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Jan 21, 2018







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Peg Beard at her home studio. Kelly Sennott photo.




Art by Peg Beard

Where: Leach Public Library, 276 Mammoth Road, Londonderry

When: On view through Aug. 31




Discovering Creativity
Peg Beard proves you're never too old to start

08/21/14
By Kelly Sennott ksennott@hippopress.com



Three years ago, 89-year-old Peg Beard couldn’t have cared less about art.
 
Whenever she attend outdoor art shows or festivals, she was far more captivated by the nature surrounding them — the river that cut through the park or the rolling mountains in the backdrop.
 
“My mind was interested in everywhere else but the art,” Beard said at her Derry home last week. She sat in her bedroom-turned-art-studio, where light poured in multiple windows and collections of acrylic and multi-media paintings coated the walls. 
 
Her perception changed when, after a cardiac arrest in April 2012, she moved into her daughter’s Derry house and discovered she was actually pretty good at painting — and that she liked it.
 
It took a bit of coaxing to get her started, but she eventually picked up a paintbrush at Here on Earth, an elderly care business that a woman named Stacy Thrall ran out of her Londonderry home.
 
“You could do whatever you wanted there,” Beard said matter-of-factly. “I could have gone into another room if I wanted to. … But Stacy said, ‘Why don’t you try it?’ Well, I tried it, and the first picture I ever painted is over there.”
 
She gestured to the wall next to her window, covered in art, where in the center stood a beach landscape at sunset. She’d painted it with guidance from Teri Trosone, the art teacher at Here on Earth who still works with Beard every Tuesday.
 
“The day she brought that home, we were like, ‘You didn’t do that,’” said her daughter, Donna Fleming.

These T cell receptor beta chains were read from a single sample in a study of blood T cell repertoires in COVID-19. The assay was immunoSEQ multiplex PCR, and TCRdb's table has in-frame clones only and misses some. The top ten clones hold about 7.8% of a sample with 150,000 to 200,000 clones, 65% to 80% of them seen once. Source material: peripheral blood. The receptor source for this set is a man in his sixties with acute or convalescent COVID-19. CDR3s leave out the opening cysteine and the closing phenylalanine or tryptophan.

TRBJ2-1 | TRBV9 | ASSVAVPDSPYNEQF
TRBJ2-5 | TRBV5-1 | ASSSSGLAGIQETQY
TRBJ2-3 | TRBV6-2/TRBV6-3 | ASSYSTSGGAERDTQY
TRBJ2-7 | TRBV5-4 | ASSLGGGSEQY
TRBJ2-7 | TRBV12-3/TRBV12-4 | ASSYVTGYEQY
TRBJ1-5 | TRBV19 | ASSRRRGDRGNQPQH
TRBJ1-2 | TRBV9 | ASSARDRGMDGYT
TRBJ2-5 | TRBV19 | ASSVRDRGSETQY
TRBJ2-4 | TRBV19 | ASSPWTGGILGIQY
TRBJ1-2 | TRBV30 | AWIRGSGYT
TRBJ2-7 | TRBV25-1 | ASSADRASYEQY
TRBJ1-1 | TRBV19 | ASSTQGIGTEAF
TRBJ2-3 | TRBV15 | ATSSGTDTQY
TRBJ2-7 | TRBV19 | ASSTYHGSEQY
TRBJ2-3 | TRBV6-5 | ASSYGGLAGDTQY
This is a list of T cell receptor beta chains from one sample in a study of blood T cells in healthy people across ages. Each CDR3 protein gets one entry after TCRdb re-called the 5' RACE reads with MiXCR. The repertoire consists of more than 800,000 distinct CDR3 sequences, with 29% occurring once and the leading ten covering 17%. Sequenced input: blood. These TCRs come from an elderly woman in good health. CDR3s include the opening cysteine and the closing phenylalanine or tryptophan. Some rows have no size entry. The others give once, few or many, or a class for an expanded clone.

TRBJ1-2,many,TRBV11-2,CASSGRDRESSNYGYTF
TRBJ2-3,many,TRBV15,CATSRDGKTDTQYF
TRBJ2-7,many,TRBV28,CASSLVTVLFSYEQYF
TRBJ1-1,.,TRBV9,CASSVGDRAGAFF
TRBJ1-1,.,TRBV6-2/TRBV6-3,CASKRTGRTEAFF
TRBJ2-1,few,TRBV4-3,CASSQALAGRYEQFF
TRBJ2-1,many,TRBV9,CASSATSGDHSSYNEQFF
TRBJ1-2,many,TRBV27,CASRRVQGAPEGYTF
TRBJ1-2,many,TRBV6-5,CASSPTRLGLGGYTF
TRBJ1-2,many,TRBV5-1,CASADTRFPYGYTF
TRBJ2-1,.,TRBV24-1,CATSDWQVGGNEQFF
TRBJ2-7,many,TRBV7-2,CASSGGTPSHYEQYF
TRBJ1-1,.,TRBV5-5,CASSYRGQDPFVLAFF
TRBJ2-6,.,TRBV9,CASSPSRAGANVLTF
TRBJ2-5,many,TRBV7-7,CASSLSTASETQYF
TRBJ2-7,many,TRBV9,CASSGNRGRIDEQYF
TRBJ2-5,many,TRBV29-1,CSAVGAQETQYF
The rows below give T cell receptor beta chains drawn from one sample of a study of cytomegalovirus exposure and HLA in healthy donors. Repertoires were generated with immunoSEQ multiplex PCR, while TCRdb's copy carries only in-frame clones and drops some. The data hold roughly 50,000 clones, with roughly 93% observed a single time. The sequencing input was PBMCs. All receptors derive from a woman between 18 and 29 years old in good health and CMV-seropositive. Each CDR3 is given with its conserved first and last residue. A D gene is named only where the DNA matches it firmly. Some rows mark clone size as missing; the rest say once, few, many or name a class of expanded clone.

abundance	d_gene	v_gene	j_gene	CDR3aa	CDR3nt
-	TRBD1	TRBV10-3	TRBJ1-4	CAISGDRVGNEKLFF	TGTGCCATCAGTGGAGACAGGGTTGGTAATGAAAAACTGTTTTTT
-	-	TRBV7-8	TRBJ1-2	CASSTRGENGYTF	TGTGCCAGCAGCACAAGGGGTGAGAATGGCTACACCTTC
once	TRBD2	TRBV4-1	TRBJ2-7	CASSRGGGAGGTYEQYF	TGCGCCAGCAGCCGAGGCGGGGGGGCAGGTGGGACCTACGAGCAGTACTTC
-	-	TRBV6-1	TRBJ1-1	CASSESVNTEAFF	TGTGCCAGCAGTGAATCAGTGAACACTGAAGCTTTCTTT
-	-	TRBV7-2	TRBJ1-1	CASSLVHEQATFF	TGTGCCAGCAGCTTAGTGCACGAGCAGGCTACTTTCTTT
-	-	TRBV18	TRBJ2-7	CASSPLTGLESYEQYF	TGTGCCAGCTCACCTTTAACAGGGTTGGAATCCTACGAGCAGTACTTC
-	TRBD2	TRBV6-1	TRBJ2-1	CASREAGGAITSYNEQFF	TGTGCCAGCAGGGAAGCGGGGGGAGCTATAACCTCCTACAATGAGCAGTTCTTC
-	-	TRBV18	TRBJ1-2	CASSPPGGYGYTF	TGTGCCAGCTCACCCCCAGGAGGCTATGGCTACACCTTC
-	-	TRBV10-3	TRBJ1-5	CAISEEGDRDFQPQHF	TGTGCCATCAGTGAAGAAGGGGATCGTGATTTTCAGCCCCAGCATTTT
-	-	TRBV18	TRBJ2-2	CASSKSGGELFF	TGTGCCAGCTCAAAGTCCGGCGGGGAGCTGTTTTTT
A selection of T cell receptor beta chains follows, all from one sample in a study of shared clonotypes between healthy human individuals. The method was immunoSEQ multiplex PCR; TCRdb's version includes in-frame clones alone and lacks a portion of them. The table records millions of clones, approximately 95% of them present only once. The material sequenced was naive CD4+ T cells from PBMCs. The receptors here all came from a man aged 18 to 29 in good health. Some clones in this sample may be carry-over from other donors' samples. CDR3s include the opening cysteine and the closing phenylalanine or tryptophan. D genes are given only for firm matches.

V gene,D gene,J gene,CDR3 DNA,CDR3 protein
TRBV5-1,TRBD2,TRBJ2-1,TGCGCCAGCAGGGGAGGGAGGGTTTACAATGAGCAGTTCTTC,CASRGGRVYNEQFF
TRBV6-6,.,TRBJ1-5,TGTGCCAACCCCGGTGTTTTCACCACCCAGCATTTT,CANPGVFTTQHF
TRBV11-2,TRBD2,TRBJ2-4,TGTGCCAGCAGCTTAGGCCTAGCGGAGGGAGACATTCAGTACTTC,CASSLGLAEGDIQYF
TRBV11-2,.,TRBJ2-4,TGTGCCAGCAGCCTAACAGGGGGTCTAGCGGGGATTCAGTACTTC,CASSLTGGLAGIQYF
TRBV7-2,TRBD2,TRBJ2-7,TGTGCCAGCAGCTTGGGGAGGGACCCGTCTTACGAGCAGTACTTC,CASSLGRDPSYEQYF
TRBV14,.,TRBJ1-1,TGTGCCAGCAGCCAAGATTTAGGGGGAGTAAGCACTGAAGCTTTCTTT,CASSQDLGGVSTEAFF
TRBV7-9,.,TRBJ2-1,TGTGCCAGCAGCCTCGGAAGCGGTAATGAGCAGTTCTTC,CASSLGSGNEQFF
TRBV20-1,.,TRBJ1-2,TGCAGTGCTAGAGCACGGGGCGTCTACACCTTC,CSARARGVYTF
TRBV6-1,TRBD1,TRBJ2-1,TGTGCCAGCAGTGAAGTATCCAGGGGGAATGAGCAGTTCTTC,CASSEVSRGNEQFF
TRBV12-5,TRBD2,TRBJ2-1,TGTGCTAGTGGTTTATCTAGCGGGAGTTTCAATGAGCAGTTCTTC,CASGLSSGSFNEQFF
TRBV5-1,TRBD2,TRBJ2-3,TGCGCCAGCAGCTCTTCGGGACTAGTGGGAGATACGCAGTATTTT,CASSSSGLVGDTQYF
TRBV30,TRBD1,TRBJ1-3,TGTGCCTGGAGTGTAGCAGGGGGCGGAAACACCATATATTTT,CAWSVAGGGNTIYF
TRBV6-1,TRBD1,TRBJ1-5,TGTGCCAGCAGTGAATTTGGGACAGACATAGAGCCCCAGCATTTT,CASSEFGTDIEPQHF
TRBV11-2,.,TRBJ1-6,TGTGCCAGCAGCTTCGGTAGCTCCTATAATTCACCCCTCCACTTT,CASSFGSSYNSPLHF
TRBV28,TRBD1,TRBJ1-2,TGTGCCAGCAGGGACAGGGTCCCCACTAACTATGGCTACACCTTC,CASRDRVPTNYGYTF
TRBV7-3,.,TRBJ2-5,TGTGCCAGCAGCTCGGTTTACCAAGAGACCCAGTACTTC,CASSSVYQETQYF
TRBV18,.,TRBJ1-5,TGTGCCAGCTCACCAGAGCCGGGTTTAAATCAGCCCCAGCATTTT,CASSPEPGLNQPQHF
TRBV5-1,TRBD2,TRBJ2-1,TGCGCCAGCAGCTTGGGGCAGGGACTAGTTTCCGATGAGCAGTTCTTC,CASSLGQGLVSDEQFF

But she had. And she liked it, so she kept at it, continuing to surprise her family and herself. She can hardly remember why she chooses a certain color or why she makes a certain brush stroke. She can hardly even say why she still likes painting — only that she does. Currently, she has 65 paintings to her name.
 
Thrall closed her business, but Beard kept taking lessons from Trosone. She had a painting displayed at an art show at Elliot Hospital, and starting at the beginning of August, she had her first full exhibition at the Leach Public Library in Londonderry, where quaint pieces of art inspired by New Hampshire stand along the building’s indoor perimeter. “Country Cottage” depicts a stone farmhouse on a blue-skyed day, and “Peggy’s Cove, Canada” is a lighthouse painted on a water-washed rocky shore. 
 
Fleming said the art goes to show how someone’s outlook on life can change after a diagnosis — or two diagnoses, as was the case for Beard after the cardiac arrest.
 
“The doctors said I had Alzheimer’s, but I don’t believe it,” Beard said. “I say, they’re crazy.”
 
At the interview, Beard zoomed about the house with ease and enthusiasm to show off a couple more paintings: a palm tree at sunset, and a multi-media cottage set at the edge of a mountain. Later, she and Trosone would take a shopping trip for new supplies and scour the woods for twigs, stones and pieces of slate for their next piece, which would depict a church.
 
Fleming said she’s seen a remarkable change in her mother. Beard was always independent — she lived in Keene nearly all her life, and co-owned and ran Inkwell Gift Shop there until 2007. Even at 89, she makes an effort to walk at least 2 miles every day, 4 if she’s at the beach with a friend. But she wasn’t always so open to new ideas, or new people.
 
“She has a totally new enthusiasm,” Fleming said. “Now she’s a social butterfly. … It gives her something to look forward to, something she really enjoys doing. I think it opens up her mind to all kinds of new ideas.”
 
For people in the health profession, Beard’s reaction to painting shouldn’t be too surprising; art and music have been known to help not only with Alzheimer’s and dementia but in all sorts of therapy. It helps instill a feeling of accomplishment, and it provides an outlet for self-expression. Locally, it’s been demonstrated to help with addiction, too, celebrated in an event Sept. 19 at the New Hampshire Institute of Art called Inspired Recovery.
 
Beard hopes her success will provide encouragement for others.
 
“I hope that maybe, after seeing what I’ve done, people will have the energy to try it,” Beard said. 
 





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